ATAPIS - Adaptive Time- and Process-aware Information Systems

Project Description

Temporal aspects play a crucial role in today's business life. Delivery times, appointments, and statutory deadlines must be met, processing times and durations be monitored, and economic objectives be pursued. Hence, in our fast paced world, where even small delays might cause severe problems, for companies it is crucial to be aware of the temporal properties of their business processes and to control and monitor them. This becomes even more important in the context of long-running business processes like patient treatment or automotive engineering. Unfortunately, contemporary process-aware information systems (PAISs) lack a comprehensive support for temporal aspects, which restricts their applicability in practice significantly.

Fig. 1 shows an example of a process model enriched with a set of temporal constraints.

Example of a Process Model with Time Constraints
Fig. 1: Example of a Process Model with Time Constraints

To enable the proper handling of temporal constraints, PAISs need to support a variety of temporal concepts like deadlines, minimum time lags, maximum durations, or periodicity.

The major goal of the ATAPIS project is to develop a comprehensive framework for the specification, control and monitoring of time-aware processes in adaptive PAISs. Special attention will be paid to the correct execution of time-aware processes under real world conditions, as well as to their dynamic adaptation. In particular, it must be possible to execute time-aware processes in a PAIS without affecting its robustness or performance.

Although there exists extensive work on how to verify time-aware processes during build-time, existing approaches often exclude issues related to the execution, control and monitoring of time-aware processes at run-time. In particular, existing algorithms and techniques for verifying and executing time-aware processes are limited due to their high complexity. In large scale PAISs, usually hundreds or thousands of process instances are executed concurrently. Hence, it is crucial that the control and monitoring of time-aware processes are handled in an efficient way.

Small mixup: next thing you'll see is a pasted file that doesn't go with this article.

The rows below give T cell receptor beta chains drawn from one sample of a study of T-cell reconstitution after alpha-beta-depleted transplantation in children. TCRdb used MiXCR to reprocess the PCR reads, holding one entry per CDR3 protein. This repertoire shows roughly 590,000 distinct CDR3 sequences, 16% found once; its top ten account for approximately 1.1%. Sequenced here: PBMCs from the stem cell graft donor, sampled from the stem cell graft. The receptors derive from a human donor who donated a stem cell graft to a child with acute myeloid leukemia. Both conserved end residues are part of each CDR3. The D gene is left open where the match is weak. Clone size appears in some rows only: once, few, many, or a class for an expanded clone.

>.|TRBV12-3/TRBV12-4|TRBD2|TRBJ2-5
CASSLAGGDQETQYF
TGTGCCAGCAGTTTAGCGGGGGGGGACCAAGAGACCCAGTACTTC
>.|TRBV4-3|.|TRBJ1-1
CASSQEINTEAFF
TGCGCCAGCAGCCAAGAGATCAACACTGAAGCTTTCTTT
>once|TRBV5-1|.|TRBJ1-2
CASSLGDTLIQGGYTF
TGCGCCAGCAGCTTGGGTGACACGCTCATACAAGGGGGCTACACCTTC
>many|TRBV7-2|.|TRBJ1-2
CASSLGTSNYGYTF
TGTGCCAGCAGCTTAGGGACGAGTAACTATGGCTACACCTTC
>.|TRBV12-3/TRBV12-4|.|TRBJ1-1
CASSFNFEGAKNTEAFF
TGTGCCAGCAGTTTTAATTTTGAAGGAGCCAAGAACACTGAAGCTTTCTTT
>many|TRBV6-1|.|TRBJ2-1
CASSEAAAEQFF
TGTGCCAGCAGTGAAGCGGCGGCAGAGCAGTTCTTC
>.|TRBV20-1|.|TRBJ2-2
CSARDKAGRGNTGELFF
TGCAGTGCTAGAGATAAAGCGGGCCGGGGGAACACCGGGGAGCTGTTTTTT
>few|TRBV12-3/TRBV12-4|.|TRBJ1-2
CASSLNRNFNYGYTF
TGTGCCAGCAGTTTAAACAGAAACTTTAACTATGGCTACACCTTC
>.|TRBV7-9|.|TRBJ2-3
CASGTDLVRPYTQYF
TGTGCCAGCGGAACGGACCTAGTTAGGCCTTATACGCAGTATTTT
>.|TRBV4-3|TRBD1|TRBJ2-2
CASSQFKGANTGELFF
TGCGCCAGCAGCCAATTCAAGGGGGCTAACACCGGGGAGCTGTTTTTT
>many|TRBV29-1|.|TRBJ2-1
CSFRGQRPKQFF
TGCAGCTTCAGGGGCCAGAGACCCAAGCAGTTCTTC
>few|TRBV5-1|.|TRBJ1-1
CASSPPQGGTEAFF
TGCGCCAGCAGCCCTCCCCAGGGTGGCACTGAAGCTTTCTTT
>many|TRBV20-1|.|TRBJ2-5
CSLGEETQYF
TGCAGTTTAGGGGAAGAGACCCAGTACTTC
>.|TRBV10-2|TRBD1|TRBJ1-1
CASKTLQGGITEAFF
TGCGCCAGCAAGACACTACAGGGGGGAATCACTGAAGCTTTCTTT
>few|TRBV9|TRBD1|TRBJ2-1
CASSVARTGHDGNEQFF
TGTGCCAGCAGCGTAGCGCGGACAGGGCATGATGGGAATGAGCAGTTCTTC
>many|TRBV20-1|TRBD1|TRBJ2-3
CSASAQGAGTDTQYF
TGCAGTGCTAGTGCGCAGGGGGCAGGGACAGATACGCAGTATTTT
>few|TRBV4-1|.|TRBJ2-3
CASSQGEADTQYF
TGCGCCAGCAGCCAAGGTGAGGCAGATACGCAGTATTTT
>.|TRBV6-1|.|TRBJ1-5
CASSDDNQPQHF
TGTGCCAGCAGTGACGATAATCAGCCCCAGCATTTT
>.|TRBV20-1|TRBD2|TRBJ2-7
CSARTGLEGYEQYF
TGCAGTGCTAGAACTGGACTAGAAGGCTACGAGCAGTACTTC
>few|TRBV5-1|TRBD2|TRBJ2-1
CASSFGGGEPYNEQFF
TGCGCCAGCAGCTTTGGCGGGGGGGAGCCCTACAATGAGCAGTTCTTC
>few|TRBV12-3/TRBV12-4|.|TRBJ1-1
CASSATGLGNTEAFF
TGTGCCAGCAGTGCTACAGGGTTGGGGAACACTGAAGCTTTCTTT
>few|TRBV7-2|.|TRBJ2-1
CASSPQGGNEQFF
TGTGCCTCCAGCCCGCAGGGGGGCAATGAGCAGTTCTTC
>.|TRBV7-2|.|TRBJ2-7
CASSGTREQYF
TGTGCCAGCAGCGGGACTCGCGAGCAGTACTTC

Another fundamental aspect concerns the ability of a PAIS to dynamically adapt running process instances if required, e.g., to handle exceptional situations or to evolve processes to changed circumstances. Especially, this applies to time-aware processes in dynamic environments (e.g. hospitals). For highly dynamic processes, in addition, parts of the process (including respective time constraints) may be even defined completely dynamically during run-time. In summary, it must be possible to apply existing concepts for adaptive PAISs in the context of time-aware processes as well. Finally, users must be enabled to interact with the time component of PAIS. For example, they must be able to assign dates to activities and align them with their personal schedules. Further, users should be notified about delays or predictable problems related to their time-aware processes.

Lanz, A. and Weber, B. and Reichert, M. (2012) Time patterns for process-aware information systems. Requirements Engineering.